Place of Origin: North India
Date: Circa 1800
Overall Length: 850mm
A rare Indian sosun patah sword. The name is Persian, Arabic and Urdu, and means ‘lily leaf’ which describes the shape of the blade. It is also known as the kopis blade. This example is what Rawson (1968) refers to as a sosun patah of Islamic form (the Rajput form having a more angled blade with a wider belly). Rawson claims that the sosun patah is directly influenced by the Turkish yataghan.
The elegant downward curved T-section blade is forged from fine wootz steel. These highly sought-after and important swords are often forged from the best quality steel. This example shows dark (kirk) wootz with contrasting silver and black circles and spirals.
The slender iron hilt is covered in fine gold koftgari in a highly unusual arrangement of stylised swastikas overlaid with two concentric circles against a dotted background. A symbol with strong connotations of good luck in both Hinduism and Buddhism, the use of it in Indian ironwork decorations is highly unusual, and has possibly been overlooked as Islamic-style arabesques which are commonly used in northern Indian, particularly Punjabi, decorations. A breastplate from Punjab or Lahore that shows a swastika with twin concentric circles is believed to be in the Fitzwilliam Museum, Cambridge, but at the time of writing a reference number is not available.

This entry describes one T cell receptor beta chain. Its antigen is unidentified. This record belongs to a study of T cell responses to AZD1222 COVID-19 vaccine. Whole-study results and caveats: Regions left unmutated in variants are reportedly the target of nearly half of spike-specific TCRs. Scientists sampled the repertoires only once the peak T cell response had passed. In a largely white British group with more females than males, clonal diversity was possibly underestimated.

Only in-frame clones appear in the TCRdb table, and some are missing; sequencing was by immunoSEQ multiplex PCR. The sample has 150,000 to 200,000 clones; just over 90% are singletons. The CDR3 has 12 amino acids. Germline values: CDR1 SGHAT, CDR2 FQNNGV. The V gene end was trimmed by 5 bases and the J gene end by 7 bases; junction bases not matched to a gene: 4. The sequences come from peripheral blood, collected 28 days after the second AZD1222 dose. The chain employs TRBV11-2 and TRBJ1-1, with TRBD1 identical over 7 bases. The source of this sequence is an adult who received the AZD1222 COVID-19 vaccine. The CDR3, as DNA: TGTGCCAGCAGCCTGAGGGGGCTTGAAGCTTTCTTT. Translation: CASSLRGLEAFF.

The contemporary wooden scabbard is covered with ornately tooled black leather and is fitted with a decorated brass chape.
A sosun patah of some importance is illustrated by Robert Elgood in his book on the Jaipur Royal collection, Arms & Armour at the Jaipur Court (2015), p.110–113, no.78. The sword’s extensive inscriptions suggest that it belonged to Mughal Emperor of India, Arungzeb (1618-1707), who gave it to a court official by the name of Hamiduddin Khan.